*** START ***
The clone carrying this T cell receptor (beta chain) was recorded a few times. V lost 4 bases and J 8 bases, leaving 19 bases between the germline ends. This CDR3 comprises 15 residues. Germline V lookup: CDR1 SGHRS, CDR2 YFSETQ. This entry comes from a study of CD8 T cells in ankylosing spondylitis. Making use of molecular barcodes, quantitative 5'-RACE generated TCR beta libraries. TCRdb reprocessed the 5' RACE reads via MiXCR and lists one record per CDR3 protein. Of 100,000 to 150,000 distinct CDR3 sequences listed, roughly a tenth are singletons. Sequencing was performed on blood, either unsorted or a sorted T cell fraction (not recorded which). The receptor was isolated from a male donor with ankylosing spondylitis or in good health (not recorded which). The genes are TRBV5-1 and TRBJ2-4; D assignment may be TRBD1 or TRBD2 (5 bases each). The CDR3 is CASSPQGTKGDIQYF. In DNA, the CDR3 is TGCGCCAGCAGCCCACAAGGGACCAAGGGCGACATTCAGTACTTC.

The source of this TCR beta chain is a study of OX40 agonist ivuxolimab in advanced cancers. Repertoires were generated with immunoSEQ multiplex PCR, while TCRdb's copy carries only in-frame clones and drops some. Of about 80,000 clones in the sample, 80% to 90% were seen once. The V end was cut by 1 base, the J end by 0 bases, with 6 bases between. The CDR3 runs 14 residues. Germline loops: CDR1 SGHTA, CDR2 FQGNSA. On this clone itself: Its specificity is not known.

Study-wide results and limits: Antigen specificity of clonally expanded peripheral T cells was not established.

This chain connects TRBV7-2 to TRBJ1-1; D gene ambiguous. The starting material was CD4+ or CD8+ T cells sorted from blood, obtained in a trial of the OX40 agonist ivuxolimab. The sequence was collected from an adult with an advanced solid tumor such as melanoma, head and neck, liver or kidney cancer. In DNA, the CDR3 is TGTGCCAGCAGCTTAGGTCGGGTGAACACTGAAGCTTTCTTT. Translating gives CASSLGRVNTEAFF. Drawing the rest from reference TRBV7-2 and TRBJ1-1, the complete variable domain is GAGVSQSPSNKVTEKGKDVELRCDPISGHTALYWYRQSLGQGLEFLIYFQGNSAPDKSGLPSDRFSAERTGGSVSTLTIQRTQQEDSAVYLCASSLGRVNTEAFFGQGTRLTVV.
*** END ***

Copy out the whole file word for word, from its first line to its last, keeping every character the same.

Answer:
The clone carrying this T cell receptor (beta chain) was recorded a few times. V lost 4 bases and J 8 bases, leaving 19 bases between the germline ends. This CDR3 comprises 15 residues. Germline V lookup: CDR1 SGHRS, CDR2 YFSETQ. This entry comes from a study of CD8 T cells in ankylosing spondylitis. Making use of molecular barcodes, quantitative 5'-RACE generated TCR beta libraries. TCRdb reprocessed the 5' RACE reads via MiXCR and lists one record per CDR3 protein. Of 100,000 to 150,000 distinct CDR3 sequences listed, roughly a tenth are singletons. Sequencing was performed on blood, either unsorted or a sorted T cell fraction (not recorded which). The receptor was isolated from a male donor with ankylosing spondylitis or in good health (not recorded which). The genes are TRBV5-1 and TRBJ2-4; D assignment may be TRBD1 or TRBD2 (5 bases each). The CDR3 is CASSPQGTKGDIQYF. In DNA, the CDR3 is TGCGCCAGCAGCCCACAAGGGACCAAGGGCGACATTCAGTACTTC.

The source of this TCR beta chain is a study of OX40 agonist ivuxolimab in advanced cancers. Repertoires were generated with immunoSEQ multiplex PCR, while TCRdb's copy carries only in-frame clones and drops some. Of about 80,000 clones in the sample, 80% to 90% were seen once. The V end was cut by 1 base, the J end by 0 bases, with 6 bases between. The CDR3 runs 14 residues. Germline loops: CDR1 SGHTA, CDR2 FQGNSA. On this clone itself: Its specificity is not known.

Study-wide results and limits: Antigen specificity of clonally expanded peripheral T cells was not established.

This chain connects TRBV7-2 to TRBJ1-1; D gene ambiguous. The starting material was CD4+ or CD8+ T cells sorted from blood, obtained in a trial of the OX40 agonist ivuxolimab. The sequence was collected from an adult with an advanced solid tumor such as melanoma, head and neck, liver or kidney cancer. In DNA, the CDR3 is TGTGCCAGCAGCTTAGGTCGGGTGAACACTGAAGCTTTCTTT. Translating gives CASSLGRVNTEAFF. Drawing the rest from reference TRBV7-2 and TRBJ1-1, the complete variable domain is GAGVSQSPSNKVTEKGKDVELRCDPISGHTALYWYRQSLGQGLEFLIYFQGNSAPDKSGLPSDRFSAERTGGSVSTLTIQRTQQEDSAVYLCASSLGRVNTEAFFGQGTRLTVV.